One day it's a PC majority, the next it's the Liberals riding to victory. Ontario election 2014 is doing little to boost our faith in public opinion surveys. The polls may be all over the place, but it's not too early to spot trends. Here's where the pollsters stood as of press time Wednesday afternoon.
Predicting Liberal majority (maybe).
Key metric Upswing in likely voters who say they'll cast their ballot for the Liberals; Tory support dipping to 30 per cent after sitting at 35 per cent in an Abacus poll only days earlier.
Methodology gap Abacus's was an online survey, which tend to skew right politically, but each of its last three polls has shown a trend: an upward trajectory for the Grits.
Predicting PC majority with 41 per cent of the vote and Libs at 29.
Key metric Three-quarters of voters polled say they want change.
Methodology gap Small sample size (868 voters); margin of error was 4 per cent.
Predicting Liberal majority with 39 per cent of the vote.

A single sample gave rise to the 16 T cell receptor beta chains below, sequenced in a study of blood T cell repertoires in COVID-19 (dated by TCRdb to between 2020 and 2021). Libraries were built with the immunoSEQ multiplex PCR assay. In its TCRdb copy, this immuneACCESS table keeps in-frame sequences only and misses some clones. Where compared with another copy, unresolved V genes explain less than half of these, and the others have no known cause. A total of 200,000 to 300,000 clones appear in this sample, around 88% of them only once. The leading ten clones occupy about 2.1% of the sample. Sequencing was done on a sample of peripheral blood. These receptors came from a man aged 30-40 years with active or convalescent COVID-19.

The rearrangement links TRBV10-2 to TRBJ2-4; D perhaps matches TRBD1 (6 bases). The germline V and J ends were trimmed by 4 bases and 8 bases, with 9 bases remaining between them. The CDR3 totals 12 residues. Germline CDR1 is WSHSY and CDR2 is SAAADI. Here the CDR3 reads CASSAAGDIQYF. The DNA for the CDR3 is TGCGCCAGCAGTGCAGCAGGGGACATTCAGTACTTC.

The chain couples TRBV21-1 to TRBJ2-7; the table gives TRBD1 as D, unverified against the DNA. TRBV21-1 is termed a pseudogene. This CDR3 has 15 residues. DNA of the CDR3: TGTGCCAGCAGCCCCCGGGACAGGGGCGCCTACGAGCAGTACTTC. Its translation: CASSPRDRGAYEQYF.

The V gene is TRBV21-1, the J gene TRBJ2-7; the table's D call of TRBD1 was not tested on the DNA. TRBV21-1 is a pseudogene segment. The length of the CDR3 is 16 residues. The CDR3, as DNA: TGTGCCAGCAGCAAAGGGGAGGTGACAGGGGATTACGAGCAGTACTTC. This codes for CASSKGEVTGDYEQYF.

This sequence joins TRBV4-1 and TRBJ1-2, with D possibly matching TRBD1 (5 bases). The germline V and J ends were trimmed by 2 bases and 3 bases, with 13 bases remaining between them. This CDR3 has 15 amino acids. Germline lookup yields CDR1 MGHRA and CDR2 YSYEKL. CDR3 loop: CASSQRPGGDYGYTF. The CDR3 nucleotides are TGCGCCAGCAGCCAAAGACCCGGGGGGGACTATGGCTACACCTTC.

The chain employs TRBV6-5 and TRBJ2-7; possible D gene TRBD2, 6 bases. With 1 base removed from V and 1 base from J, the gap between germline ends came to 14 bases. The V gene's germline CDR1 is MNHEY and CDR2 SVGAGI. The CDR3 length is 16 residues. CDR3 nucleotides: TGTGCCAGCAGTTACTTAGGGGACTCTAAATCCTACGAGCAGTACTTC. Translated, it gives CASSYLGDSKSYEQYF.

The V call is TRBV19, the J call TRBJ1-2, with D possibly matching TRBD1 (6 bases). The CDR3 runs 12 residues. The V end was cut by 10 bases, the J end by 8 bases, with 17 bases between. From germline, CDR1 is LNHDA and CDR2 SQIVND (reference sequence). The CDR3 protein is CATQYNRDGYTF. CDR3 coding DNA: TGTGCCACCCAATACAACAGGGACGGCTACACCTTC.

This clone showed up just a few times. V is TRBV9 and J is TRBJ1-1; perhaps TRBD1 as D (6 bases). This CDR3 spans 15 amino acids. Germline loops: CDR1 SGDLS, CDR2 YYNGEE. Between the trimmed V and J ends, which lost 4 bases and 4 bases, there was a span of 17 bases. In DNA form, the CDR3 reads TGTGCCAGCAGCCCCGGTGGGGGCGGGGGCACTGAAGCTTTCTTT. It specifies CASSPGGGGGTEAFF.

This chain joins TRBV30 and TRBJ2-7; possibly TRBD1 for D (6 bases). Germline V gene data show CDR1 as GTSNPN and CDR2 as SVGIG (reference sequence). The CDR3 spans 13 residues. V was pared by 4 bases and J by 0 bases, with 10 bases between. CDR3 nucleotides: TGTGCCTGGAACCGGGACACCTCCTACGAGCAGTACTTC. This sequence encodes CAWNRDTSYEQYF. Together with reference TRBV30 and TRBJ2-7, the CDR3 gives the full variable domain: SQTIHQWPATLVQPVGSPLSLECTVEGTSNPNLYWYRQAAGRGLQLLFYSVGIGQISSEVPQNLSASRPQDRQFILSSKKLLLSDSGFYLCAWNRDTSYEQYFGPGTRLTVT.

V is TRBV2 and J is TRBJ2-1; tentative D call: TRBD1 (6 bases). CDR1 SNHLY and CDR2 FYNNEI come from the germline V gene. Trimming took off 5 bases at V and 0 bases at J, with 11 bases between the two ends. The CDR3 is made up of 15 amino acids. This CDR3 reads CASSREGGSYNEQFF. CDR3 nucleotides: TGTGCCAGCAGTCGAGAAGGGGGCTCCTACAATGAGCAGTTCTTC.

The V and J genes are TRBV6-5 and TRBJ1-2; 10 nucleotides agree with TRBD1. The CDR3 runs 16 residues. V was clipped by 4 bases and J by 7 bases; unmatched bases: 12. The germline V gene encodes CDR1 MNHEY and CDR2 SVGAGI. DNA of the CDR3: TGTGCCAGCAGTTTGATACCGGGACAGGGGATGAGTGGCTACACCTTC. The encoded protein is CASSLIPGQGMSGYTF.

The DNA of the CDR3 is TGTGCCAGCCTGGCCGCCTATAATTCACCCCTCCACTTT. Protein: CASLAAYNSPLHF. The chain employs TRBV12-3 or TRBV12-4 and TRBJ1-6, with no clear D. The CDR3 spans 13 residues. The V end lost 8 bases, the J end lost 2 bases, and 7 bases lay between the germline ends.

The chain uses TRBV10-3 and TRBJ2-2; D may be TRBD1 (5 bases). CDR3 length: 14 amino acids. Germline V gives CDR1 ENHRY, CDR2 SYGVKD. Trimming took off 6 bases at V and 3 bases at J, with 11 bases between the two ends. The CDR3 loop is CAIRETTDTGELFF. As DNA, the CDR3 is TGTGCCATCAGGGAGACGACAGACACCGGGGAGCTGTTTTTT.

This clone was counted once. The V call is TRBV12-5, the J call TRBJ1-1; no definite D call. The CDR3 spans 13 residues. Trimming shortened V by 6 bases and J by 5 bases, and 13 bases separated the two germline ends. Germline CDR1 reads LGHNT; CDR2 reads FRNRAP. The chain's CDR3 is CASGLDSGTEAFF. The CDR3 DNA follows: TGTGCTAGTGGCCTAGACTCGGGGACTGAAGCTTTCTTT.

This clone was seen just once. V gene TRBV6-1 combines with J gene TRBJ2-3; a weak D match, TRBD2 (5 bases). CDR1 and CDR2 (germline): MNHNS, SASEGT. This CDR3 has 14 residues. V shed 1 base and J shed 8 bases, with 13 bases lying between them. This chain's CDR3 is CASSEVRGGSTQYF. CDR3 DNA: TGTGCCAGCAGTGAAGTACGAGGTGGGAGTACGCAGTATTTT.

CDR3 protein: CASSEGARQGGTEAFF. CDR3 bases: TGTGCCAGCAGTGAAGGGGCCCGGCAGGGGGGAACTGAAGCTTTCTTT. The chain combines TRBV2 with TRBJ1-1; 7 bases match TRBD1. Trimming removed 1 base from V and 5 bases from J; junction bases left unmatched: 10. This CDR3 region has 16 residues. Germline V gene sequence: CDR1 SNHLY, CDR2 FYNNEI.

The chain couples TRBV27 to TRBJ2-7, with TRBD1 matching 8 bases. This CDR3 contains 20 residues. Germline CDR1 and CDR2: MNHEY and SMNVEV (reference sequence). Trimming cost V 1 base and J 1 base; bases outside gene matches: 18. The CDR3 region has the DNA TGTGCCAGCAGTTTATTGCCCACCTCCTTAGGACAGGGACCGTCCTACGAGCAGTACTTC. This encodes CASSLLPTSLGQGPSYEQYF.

Key metric Significant sample size of 1,215 respondents.
Methodology gap The results of the Interactive Voice Response poll are from a random sample of 927 people and were heavily weighted. Most of the other polls are of likely voters. And the 17 per cent NDP support must be a blip, right?
Oracle Poll Research
Predicting PC minority with 36 per cent of the vote.
Key metric Zero margin of error.
Methodology gap The Oracle survey was of likely voters and conducted over four days with live interviewers over the phone, usually considered the best method.
Predicting A toss-up, with PCs and Libs each at 36 per cent.
Key metric Dip for Libs, which polled at 41 per cent in a much earlier Forum survey.
Methodology gap Forum's polls are predicting a Liberal minority when vote concentration is factored into the equation.